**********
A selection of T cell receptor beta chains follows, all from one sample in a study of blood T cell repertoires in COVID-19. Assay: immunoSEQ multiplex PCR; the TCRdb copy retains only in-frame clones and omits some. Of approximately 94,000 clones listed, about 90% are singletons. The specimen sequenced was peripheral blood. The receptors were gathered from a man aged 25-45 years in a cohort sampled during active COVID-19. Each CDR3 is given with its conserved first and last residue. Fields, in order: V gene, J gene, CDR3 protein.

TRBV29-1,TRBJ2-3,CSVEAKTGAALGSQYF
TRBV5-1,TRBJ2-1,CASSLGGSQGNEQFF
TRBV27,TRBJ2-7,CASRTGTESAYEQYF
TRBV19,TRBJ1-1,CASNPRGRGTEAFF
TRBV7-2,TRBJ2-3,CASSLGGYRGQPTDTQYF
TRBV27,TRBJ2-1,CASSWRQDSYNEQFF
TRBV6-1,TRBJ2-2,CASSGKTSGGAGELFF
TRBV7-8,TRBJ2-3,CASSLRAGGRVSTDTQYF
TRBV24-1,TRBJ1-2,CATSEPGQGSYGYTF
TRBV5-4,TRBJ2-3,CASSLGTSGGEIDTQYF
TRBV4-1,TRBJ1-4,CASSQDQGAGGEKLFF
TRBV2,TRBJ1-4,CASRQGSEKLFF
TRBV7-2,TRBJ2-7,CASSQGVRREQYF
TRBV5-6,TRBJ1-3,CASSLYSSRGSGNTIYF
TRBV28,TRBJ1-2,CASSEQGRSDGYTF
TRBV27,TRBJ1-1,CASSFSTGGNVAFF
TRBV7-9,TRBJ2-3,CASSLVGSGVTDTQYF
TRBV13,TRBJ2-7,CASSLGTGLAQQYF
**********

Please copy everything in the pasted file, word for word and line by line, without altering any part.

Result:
A selection of T cell receptor beta chains follows, all from one sample in a study of blood T cell repertoires in COVID-19. Assay: immunoSEQ multiplex PCR; the TCRdb copy retains only in-frame clones and omits some. Of approximately 94,000 clones listed, about 90% are singletons. The specimen sequenced was peripheral blood. The receptors were gathered from a man aged 25-45 years in a cohort sampled during active COVID-19. Each CDR3 is given with its conserved first and last residue. Fields, in order: V gene, J gene, CDR3 protein.

TRBV29-1,TRBJ2-3,CSVEAKTGAALGSQYF
TRBV5-1,TRBJ2-1,CASSLGGSQGNEQFF
TRBV27,TRBJ2-7,CASRTGTESAYEQYF
TRBV19,TRBJ1-1,CASNPRGRGTEAFF
TRBV7-2,TRBJ2-3,CASSLGGYRGQPTDTQYF
TRBV27,TRBJ2-1,CASSWRQDSYNEQFF
TRBV6-1,TRBJ2-2,CASSGKTSGGAGELFF
TRBV7-8,TRBJ2-3,CASSLRAGGRVSTDTQYF
TRBV24-1,TRBJ1-2,CATSEPGQGSYGYTF
TRBV5-4,TRBJ2-3,CASSLGTSGGEIDTQYF
TRBV4-1,TRBJ1-4,CASSQDQGAGGEKLFF
TRBV2,TRBJ1-4,CASRQGSEKLFF
TRBV7-2,TRBJ2-7,CASSQGVRREQYF
TRBV5-6,TRBJ1-3,CASSLYSSRGSGNTIYF
TRBV28,TRBJ1-2,CASSEQGRSDGYTF
TRBV27,TRBJ1-1,CASSFSTGGNVAFF
TRBV7-9,TRBJ2-3,CASSLVGSGVTDTQYF
TRBV13,TRBJ2-7,CASSLGTGLAQQYF